Stanka Jovanovic, who retired May 31, 1996, has made significant
contributions to science education and has a fascinating background
as a chemist for Argonne National Laboratory. This interview is
an opportunity to get to know Stanka better, and anyone who meets
Stanka will never forget her!
Featured Scientist - Stanka Jovanovic
From the Summer 1996 sciencelines
Stanka, you were the Fermilab Education Office Manager for six
years and the President of Friends of Fermilab for thirteen years.
We all know you as one of the mothers of the Leon M. Lederman
Science Education Center. But, I'd like to reflect on the early
years of the education programs and on your educational and scientific
What do you recall as your beginning interest in science?
There are many differences between my early education and the
education here in America. I grew up in Belgrade, Yugoslavia.
My family expected me to do well in school and go to college.
In addition to my school work, I studied piano and foreign languages.
We had no extracurricular activities in our schools.
Science and mathematics were an integral part of every student's
education. We studied two to three sciences each year from fifth
to twelfth grade. Mathematics was the most important subject.
The best and most popular students were the ones who did well
in mathematics. Our math teachers were very strict. They never
smiled and expected perfection. Most students were afraid of math
but not me. I took great pride in the fact that word problems
came very easy to me.
Tell us something about your formal science education experiences
in grade school and high school. Were there lectures? Did students
work in teams? What kind of equipment was at your disposal? How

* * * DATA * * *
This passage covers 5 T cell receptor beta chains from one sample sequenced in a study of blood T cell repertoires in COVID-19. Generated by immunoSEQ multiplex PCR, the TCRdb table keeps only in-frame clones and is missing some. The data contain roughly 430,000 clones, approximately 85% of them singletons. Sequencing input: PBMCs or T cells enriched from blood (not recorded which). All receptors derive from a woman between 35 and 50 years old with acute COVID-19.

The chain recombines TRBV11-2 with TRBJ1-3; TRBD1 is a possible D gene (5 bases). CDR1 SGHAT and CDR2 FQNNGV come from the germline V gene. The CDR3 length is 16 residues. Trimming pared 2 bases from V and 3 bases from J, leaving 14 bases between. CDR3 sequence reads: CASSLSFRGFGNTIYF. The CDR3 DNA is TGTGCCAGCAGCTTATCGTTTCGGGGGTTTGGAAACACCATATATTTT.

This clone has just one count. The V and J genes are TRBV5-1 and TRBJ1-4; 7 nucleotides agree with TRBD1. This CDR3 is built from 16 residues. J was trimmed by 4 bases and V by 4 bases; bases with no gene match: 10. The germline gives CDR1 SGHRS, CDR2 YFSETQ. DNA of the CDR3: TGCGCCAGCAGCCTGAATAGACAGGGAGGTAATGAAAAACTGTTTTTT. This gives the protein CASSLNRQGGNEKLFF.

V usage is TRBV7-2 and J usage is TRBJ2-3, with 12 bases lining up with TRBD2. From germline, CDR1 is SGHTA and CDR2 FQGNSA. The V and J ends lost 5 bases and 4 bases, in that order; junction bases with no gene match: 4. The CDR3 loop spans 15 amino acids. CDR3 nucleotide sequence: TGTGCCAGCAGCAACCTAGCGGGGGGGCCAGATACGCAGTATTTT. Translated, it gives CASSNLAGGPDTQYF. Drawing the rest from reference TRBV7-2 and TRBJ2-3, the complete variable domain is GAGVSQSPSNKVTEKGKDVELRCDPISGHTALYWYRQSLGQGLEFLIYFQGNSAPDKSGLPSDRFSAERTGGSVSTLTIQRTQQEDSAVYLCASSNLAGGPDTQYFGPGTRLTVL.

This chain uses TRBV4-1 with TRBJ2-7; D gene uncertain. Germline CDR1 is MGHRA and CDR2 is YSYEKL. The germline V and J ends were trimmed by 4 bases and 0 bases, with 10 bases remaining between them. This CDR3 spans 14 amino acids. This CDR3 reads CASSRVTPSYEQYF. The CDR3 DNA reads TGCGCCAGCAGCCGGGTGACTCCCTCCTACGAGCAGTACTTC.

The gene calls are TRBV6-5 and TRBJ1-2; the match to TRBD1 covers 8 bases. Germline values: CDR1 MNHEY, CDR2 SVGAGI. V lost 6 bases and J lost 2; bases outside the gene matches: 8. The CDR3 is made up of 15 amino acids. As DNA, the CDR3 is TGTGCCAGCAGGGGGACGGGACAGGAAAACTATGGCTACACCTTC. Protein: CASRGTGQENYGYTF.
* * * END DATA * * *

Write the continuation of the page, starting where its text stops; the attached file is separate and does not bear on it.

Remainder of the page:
did you feel about studying science and mathematics?
I attended an all-girls high school. There were no coed high schools
then. The sciences were very descriptive. We used textbooks, and
the teachers came to class and lectured. There was no such thing
as hands-on science. We went to the science labs but for demonstrations
only. Occasionally professors from the University of Belgrade
came to do demonstrations or presentations. When I was a senior,
Professor Jovanovic, Chairman of the Physics Department, was supposed
to come; instead his son Drasko, a high school senior, showed
up with wonderful physics demonstrations. That was the first time
I met Drasko. We were married five years later.
Describe your undergraduate years. Where did you attend school.
Were there many women in the programs, and did you encounter any
I attended the University of Belgrade. In those days, the College
of Engineering and the Medical School were it. Medical and engineering
graduates were the highest paid, so these were the most valued
degrees. I wanted to be a Chemical Engineer. To be admitted I
had to pass tough math entrance exams. In my group 2 out of 50
passed. There were no gender distinctions; men and women were
judged the same. I enrolled in the Chemical Engineer Department,
but within six months Tito, then President of Yugoslavia, decreed
that the country needed metallurgical engineers. So one bright
day, fifty of the best Chemical Engineering students were summarily
transferred into the newly established Department of Metallurgy.
Thus, I ended up with a Bachelors of Science in Metallurgical
Engineering. Soon after, I came to the University of Chicago as
a graduate student in the Chemistry Department. Drasko was already
there in his third year of graduate studies in the Physics Department.
Tell us about some of the scientific positions you held.
I put myself through school as a research assistant at the University